The Distraction Economy

Get into the office… super tired, eyes burning, coffee squeaking as it surges out of a Keurig pouring in the background. Should have gone to bed sooner last night, but the overwhelming desire to scroll my Facebook news feed for just a few more minutes, read the news, or study why Cuba has such old cars kept me awake by the glowing light of a cell phone screen.

Coffee’s poured, I’m starting to dig into my task list. Three monitors flash up tools, my email and Skype. Notifications start chiming in as I settle into the usual routine. The battle starts of 6 different instant message conversations along side Slack, Skype, email, Facebook messages and texts.

Ok, we’ve GOT to be productive… Close all windows except the focus task. Task list is up, let’s rock!

Digging into running tests… Opening tabs… Control T.. F.. Enter… Facebook’s open. Just a quick glance… suddenly a story flashes up about car licking moose in Calgary, my favorite TV show and another loved celebrity has passed away.

The Distraction Economy…

…children to go without parents as they mindlessly scroll social media.
…you must be online 24/7 (you didn’t respond to a text within moments?)
…quick responses are more favorable than getting back to someone
…instant gratification and impulse purchases
…a constant onslaught of app updates, emails, news, notifications, social, texts clamouring for your attention!

Have we bought into an inconvenient lie?

One that says you cannot ignore social media in 2016 and beyond? 
One that says we must remain connected/available all the time?
One that says you cannot be successful without all this?

Cal Newport’s book “Deep Work” proposes a fascinating idea. What if we disconnected a lot more? What if we were able to spend hours of completely focused — undistracted deep and meaningful time committed to a goal?

What if, we allowed ourselves the gift of boredom? Letting our minds wander freely — not being fed a never ending supply of cheap, thin mind candy only meant to distract us?

Is this the death of daydreaming? The complete loss of letting our minds chew on ideas while we drive, walk, or run places? What if you found out that science actually proves this ‘mindless’ time is actually incredibly powerful. What if losing those insanely deep moments of thought is actually costing us way more than we realize?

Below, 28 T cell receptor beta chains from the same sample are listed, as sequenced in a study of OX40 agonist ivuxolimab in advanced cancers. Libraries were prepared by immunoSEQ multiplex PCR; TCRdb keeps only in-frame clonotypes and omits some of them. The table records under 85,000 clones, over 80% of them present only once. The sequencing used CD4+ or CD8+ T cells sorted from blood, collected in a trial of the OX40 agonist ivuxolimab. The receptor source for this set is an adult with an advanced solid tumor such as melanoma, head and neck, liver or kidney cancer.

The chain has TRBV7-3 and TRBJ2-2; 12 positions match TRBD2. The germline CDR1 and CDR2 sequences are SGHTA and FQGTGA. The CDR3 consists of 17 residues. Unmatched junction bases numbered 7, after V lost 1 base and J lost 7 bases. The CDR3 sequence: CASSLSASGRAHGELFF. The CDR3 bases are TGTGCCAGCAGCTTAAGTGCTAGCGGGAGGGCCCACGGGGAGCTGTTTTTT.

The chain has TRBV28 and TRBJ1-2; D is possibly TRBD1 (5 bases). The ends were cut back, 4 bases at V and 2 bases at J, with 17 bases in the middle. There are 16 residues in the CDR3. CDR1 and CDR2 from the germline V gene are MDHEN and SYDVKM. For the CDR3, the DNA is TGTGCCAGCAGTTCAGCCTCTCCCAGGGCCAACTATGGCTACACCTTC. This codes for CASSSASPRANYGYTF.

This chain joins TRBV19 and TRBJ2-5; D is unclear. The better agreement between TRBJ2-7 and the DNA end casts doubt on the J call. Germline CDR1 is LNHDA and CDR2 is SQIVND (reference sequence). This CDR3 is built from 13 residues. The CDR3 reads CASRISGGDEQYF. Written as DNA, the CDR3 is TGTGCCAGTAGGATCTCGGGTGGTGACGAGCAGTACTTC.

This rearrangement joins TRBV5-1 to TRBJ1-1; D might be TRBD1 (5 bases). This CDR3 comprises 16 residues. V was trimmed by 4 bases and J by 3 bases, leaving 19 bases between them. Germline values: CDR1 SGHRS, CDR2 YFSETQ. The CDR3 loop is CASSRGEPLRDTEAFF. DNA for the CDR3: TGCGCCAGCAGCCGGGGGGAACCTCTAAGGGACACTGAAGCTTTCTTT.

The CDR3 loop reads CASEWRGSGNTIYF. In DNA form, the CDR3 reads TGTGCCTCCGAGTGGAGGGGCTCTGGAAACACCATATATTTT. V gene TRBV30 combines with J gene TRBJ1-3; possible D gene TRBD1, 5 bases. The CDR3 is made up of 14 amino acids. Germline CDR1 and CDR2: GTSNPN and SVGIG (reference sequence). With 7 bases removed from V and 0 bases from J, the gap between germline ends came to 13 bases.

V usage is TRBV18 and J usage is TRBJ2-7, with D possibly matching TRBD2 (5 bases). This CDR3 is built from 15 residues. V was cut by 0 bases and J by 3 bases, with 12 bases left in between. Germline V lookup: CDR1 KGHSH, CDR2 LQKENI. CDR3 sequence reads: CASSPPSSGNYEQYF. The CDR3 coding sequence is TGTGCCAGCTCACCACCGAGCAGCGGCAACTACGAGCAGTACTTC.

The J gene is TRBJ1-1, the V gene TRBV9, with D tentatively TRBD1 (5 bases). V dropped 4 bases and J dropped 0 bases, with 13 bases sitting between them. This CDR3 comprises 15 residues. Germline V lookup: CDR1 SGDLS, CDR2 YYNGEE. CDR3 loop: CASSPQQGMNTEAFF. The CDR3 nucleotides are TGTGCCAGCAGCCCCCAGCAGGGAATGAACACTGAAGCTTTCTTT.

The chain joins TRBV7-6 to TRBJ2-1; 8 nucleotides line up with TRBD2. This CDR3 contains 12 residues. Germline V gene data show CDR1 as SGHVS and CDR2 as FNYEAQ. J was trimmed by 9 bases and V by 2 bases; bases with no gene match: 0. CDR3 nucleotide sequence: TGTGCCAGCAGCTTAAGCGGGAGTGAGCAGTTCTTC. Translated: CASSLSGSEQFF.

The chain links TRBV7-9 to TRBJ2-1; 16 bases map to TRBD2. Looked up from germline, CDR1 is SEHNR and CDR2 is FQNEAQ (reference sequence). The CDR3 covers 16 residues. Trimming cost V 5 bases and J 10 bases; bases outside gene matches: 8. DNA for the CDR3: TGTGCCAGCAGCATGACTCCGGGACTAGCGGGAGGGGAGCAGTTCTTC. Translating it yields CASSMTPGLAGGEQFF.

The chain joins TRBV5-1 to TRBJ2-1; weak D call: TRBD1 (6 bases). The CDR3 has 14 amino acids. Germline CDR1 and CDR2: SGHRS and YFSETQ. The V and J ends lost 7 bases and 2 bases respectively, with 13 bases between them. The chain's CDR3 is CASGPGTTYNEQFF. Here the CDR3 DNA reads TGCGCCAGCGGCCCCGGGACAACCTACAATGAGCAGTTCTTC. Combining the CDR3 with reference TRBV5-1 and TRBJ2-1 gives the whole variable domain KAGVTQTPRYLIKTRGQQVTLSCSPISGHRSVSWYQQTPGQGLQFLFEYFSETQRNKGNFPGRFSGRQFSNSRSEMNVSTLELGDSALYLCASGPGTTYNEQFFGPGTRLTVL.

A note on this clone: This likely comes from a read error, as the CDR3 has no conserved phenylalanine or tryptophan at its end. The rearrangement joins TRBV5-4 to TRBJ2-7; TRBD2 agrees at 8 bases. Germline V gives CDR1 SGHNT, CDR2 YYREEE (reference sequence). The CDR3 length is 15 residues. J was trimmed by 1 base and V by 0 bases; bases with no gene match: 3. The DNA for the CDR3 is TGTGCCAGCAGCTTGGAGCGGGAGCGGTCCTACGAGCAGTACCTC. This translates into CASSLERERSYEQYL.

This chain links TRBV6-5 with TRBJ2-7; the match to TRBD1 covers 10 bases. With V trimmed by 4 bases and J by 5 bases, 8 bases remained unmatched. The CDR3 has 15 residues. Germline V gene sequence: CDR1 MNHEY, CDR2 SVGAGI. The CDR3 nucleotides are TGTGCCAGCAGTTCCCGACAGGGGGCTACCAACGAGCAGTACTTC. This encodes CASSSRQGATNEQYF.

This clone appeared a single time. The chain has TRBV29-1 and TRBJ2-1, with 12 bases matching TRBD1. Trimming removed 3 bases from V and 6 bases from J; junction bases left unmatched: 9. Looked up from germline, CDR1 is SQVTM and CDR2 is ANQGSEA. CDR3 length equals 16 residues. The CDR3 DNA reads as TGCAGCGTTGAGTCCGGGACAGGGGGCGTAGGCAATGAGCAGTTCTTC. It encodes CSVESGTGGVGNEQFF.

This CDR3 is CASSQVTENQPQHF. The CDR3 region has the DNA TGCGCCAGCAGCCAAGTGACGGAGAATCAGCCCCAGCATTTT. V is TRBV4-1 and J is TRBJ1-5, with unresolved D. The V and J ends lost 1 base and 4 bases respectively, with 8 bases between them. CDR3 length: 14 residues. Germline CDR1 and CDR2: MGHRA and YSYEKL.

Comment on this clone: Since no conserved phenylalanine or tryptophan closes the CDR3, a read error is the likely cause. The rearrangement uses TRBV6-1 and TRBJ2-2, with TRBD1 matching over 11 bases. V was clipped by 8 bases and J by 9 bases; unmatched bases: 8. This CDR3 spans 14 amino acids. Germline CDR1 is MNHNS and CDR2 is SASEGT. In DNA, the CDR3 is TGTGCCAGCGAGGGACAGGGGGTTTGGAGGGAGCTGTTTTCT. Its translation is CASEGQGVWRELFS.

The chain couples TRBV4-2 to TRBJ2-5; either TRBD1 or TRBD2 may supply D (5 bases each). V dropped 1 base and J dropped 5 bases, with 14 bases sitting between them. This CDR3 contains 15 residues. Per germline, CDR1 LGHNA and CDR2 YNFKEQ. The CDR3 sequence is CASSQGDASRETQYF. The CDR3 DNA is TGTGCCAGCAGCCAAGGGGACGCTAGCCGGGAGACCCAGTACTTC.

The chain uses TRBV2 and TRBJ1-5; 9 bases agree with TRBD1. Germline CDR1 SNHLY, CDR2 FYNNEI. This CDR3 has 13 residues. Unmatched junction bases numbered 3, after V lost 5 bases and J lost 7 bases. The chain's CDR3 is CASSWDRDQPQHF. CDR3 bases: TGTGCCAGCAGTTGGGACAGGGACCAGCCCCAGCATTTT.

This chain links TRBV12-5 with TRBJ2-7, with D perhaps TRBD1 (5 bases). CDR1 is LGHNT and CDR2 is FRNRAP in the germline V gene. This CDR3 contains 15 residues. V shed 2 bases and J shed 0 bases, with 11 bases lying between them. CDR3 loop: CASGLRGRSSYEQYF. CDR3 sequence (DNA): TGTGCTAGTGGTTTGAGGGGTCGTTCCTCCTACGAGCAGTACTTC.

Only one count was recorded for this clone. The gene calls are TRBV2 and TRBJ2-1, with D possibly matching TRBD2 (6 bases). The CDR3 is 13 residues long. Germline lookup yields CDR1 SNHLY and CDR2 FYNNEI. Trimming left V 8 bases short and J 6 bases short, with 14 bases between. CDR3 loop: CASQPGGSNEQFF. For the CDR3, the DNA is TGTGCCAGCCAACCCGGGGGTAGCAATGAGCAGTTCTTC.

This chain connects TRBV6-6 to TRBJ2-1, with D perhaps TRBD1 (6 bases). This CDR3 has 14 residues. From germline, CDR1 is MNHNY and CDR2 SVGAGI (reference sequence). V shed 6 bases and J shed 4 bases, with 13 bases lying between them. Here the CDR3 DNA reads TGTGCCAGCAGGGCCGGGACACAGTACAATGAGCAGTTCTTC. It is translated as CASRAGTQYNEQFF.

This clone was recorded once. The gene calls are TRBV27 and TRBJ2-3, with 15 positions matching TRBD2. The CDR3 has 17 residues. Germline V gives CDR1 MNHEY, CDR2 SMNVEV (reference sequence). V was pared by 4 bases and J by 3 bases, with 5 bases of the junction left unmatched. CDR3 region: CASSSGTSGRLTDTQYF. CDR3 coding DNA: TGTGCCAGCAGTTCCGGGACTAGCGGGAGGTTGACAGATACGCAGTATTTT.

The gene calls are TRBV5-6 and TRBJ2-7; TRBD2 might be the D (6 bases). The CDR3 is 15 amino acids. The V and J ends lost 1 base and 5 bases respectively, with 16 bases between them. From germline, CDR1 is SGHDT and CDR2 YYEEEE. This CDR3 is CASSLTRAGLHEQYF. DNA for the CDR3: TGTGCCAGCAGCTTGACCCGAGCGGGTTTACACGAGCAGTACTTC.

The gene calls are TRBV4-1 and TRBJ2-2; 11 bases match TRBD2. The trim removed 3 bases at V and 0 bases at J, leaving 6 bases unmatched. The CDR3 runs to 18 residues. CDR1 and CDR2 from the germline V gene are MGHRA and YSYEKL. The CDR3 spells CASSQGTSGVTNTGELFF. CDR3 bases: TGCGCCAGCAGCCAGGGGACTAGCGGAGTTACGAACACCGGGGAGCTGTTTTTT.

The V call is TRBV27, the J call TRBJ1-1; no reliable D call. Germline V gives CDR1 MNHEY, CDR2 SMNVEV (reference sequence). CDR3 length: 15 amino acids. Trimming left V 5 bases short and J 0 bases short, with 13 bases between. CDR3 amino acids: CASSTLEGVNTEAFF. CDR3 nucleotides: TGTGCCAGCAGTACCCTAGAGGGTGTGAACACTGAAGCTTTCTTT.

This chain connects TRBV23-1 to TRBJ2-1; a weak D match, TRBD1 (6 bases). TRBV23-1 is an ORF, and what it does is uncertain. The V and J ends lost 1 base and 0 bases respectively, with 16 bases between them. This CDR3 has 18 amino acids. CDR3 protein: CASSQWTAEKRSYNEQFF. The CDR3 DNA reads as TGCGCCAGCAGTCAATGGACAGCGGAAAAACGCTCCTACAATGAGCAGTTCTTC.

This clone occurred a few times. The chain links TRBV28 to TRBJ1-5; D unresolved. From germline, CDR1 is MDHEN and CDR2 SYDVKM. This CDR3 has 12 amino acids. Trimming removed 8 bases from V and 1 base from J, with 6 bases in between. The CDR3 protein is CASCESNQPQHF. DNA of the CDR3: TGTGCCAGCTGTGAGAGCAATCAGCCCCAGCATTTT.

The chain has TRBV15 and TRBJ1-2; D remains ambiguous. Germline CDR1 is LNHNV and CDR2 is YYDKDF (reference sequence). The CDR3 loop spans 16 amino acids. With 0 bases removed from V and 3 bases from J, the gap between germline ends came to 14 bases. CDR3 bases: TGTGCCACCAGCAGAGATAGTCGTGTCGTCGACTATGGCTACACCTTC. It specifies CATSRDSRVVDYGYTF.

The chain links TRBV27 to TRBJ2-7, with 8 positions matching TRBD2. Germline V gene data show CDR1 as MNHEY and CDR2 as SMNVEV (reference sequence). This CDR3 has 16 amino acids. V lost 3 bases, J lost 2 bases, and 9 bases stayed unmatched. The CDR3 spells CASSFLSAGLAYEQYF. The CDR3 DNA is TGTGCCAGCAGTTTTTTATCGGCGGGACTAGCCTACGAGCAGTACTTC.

What if our distraction is preventing a message the world needs to hear from escaping our keyboards and lips?

What if our children subconsciously experience our distraction as a conscious choice to ignore them or give them a lower priority?

What if… our greatest works are trapped.

There’s loads more what-ifs to share. I don’t have time to write war and peace on the topic like Cal has, but what I do know is this. In 2017 I will FIGHT to use social media and distractions less. I will hone my craft deeper and drive deep into writing more books and building more technologies that will change the world… in the email and market research spaces.

My brain will wander more and solve more things… I’ll create more content and consume less. I’ll save more money not chasing after the latest junk and make wiser decisions. I’ll experience better mental health and happiness not watching others live.

My children and I will remember more memories together. I’ll be more consciously aware of what they’re going through and impart more wisdom.

I think escaping the distraction economy will cause some people to lose respect for those who built their career in it, but the rewards are sweeter than the cost.

One last bit… Cal Newport and others believe in quitting social media. I however do NOT believe in that. However, I do believe in using it as a broadcast only mechanism. Limiting exposure to 30 mins a day or less. I believe that having a tight reign on our information diet is the KEY to unbeatable success in the future.

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